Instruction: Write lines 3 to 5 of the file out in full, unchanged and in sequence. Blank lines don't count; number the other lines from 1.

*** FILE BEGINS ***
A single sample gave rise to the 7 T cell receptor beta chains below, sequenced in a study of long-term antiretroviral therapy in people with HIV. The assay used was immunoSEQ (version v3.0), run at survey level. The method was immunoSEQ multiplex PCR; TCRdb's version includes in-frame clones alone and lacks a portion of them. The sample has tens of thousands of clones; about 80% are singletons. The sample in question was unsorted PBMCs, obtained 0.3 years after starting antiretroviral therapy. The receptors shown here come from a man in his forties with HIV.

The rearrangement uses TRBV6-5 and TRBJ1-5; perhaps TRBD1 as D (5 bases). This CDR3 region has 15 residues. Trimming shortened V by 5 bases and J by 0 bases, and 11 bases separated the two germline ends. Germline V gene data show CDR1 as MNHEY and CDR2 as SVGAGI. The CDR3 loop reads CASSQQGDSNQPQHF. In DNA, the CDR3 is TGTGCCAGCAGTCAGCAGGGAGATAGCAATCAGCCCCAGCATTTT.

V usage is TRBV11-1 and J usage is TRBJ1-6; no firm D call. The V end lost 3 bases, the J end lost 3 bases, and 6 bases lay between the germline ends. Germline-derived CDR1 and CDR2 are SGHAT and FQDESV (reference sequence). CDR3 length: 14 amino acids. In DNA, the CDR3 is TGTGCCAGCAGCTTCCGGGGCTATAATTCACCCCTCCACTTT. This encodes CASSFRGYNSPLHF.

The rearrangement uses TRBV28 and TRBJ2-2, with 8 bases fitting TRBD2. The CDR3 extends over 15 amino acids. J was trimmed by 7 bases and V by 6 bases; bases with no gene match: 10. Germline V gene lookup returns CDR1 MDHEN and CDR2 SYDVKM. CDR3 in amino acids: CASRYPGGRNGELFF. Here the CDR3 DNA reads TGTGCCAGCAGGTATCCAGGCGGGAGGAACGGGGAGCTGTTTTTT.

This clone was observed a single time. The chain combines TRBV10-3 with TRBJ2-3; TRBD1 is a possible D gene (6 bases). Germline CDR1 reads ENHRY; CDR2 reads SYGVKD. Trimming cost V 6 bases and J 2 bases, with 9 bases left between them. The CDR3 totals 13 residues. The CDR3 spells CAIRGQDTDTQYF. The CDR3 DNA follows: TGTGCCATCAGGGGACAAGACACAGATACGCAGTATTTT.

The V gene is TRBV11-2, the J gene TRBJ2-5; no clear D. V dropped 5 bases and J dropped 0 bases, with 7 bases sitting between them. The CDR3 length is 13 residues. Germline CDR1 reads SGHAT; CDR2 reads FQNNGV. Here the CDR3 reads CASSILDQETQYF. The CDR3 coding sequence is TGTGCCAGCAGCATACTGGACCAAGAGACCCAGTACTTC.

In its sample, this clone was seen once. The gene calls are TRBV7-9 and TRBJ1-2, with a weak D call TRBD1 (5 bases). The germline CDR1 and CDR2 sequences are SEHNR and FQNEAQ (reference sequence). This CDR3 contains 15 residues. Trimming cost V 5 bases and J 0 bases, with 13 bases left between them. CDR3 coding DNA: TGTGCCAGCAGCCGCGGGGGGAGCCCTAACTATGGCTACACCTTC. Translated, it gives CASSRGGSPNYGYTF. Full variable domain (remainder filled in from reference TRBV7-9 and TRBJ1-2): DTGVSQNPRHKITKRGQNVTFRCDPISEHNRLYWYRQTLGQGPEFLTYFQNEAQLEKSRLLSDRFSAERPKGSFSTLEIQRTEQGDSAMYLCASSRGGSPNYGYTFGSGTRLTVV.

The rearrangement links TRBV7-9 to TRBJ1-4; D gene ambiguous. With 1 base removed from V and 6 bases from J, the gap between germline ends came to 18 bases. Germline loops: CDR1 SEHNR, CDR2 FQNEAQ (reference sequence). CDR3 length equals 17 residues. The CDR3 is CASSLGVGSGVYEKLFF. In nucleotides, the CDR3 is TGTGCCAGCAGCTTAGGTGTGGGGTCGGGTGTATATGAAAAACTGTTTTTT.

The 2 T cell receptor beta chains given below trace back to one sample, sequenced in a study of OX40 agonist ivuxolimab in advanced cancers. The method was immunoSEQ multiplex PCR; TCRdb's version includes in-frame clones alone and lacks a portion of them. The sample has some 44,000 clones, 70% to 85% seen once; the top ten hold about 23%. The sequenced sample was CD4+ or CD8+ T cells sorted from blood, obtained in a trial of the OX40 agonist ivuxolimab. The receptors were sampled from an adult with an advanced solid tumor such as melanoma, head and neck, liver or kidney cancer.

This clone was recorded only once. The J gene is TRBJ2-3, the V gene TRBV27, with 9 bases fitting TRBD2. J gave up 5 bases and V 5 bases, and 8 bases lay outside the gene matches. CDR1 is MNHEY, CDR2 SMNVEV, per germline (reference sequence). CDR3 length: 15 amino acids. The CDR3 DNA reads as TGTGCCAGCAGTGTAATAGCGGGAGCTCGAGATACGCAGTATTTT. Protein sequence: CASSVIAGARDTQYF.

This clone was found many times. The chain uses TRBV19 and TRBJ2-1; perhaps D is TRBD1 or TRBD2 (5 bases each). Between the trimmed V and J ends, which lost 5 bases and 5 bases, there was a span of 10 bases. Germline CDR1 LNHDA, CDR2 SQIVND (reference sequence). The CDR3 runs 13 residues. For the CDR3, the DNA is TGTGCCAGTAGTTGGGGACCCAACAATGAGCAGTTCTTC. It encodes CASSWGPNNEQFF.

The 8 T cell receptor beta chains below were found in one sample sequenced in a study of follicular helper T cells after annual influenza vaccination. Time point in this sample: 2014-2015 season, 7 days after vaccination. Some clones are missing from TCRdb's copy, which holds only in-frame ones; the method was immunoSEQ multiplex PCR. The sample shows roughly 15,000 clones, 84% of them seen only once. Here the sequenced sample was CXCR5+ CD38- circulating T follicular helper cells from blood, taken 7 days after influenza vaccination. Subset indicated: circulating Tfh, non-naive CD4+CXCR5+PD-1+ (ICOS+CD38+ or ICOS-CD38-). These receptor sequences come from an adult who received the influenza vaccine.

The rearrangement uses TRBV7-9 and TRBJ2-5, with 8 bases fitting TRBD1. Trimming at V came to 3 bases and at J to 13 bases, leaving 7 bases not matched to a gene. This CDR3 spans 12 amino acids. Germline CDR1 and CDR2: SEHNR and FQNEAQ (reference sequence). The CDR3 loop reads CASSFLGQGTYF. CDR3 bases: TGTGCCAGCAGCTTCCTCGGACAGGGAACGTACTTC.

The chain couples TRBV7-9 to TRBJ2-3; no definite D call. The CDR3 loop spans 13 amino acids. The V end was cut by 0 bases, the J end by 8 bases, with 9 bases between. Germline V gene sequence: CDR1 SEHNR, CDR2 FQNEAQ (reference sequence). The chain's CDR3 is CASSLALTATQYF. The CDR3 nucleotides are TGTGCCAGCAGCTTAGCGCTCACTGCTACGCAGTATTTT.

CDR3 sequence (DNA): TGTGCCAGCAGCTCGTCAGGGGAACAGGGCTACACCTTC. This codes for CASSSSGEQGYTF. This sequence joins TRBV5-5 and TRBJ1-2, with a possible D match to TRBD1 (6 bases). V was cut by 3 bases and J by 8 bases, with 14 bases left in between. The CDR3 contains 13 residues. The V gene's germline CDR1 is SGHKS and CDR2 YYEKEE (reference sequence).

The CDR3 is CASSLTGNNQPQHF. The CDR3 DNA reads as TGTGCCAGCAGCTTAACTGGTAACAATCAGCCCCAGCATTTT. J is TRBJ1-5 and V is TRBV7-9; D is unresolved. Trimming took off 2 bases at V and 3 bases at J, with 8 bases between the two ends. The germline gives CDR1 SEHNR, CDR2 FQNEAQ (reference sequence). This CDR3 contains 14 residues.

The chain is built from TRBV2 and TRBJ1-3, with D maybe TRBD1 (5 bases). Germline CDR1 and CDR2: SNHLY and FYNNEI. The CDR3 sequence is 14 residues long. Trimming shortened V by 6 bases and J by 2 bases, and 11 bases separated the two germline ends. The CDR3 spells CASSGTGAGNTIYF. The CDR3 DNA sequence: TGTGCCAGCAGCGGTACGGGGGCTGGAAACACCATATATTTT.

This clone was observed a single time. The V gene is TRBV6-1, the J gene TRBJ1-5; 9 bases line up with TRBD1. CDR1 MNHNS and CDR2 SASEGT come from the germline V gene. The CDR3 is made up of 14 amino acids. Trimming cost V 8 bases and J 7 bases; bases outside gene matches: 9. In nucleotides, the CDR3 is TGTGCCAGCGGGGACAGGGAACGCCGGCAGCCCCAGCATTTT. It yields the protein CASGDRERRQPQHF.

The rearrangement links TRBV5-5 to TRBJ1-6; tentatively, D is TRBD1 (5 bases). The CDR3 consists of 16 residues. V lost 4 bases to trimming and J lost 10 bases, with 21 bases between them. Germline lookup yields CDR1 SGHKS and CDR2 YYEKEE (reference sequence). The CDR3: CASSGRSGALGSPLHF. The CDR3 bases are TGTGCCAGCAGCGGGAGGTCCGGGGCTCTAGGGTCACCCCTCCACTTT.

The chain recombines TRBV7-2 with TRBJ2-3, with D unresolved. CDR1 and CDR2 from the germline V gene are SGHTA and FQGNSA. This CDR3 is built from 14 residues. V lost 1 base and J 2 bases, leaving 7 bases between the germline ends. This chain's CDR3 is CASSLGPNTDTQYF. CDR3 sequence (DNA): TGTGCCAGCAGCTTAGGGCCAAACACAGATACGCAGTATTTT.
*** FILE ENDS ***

V usage is TRBV11-1 and J usage is TRBJ1-6; no firm D call. The V end lost 3 bases, the J end lost 3 bases, and 6 bases lay between the germline ends. Germline-derived CDR1 and CDR2 are SGHAT and FQDESV (reference sequence). CDR3 length: 14 amino acids. In DNA, the CDR3 is TGTGCCAGCAGCTTCCGGGGCTATAATTCACCCCTCCACTTT. This encodes CASSFRGYNSPLHF.

The rearrangement uses TRBV28 and TRBJ2-2, with 8 bases fitting TRBD2. The CDR3 extends over 15 amino acids. J was trimmed by 7 bases and V by 6 bases; bases with no gene match: 10. Germline V gene lookup returns CDR1 MDHEN and CDR2 SYDVKM. CDR3 in amino acids: CASRYPGGRNGELFF. Here the CDR3 DNA reads TGTGCCAGCAGGTATCCAGGCGGGAGGAACGGGGAGCTGTTTTTT.

This clone was observed a single time. The chain combines TRBV10-3 with TRBJ2-3; TRBD1 is a possible D gene (6 bases). Germline CDR1 reads ENHRY; CDR2 reads SYGVKD. Trimming cost V 6 bases and J 2 bases, with 9 bases left between them. The CDR3 totals 13 residues. The CDR3 spells CAIRGQDTDTQYF. The CDR3 DNA follows: TGTGCCATCAGGGGACAAGACACAGATACGCAGTATTTT.